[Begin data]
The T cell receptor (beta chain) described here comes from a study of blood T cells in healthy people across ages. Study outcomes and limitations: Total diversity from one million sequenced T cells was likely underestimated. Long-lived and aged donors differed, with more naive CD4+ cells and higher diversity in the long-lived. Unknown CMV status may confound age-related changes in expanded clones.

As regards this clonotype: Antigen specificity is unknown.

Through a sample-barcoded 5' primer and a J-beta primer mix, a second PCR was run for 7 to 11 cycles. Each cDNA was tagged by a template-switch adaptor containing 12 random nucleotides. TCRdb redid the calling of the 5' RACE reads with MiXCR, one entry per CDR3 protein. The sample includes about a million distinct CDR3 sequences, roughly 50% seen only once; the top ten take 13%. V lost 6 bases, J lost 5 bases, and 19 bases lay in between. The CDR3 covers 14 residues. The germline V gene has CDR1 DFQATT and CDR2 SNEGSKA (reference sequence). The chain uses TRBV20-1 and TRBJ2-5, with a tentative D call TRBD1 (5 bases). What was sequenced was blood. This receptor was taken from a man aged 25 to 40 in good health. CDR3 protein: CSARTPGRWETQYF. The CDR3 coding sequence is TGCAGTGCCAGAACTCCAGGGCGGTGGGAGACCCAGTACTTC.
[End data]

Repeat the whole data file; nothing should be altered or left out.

The T cell receptor (beta chain) described here comes from a study of blood T cells in healthy people across ages. Study outcomes and limitations: Total diversity from one million sequenced T cells was likely underestimated. Long-lived and aged donors differed, with more naive CD4+ cells and higher diversity in the long-lived. Unknown CMV status may confound age-related changes in expanded clones.

As regards this clonotype: Antigen specificity is unknown.

Through a sample-barcoded 5' primer and a J-beta primer mix, a second PCR was run for 7 to 11 cycles. Each cDNA was tagged by a template-switch adaptor containing 12 random nucleotides. TCRdb redid the calling of the 5' RACE reads with MiXCR, one entry per CDR3 protein. The sample includes about a million distinct CDR3 sequences, roughly 50% seen only once; the top ten take 13%. V lost 6 bases, J lost 5 bases, and 19 bases lay in between. The CDR3 covers 14 residues. The germline V gene has CDR1 DFQATT and CDR2 SNEGSKA (reference sequence). The chain uses TRBV20-1 and TRBJ2-5, with a tentative D call TRBD1 (5 bases). What was sequenced was blood. This receptor was taken from a man aged 25 to 40 in good health. CDR3 protein: CSARTPGRWETQYF. The CDR3 coding sequence is TGCAGTGCCAGAACTCCAGGGCGGTGGGAGACCCAGTACTTC.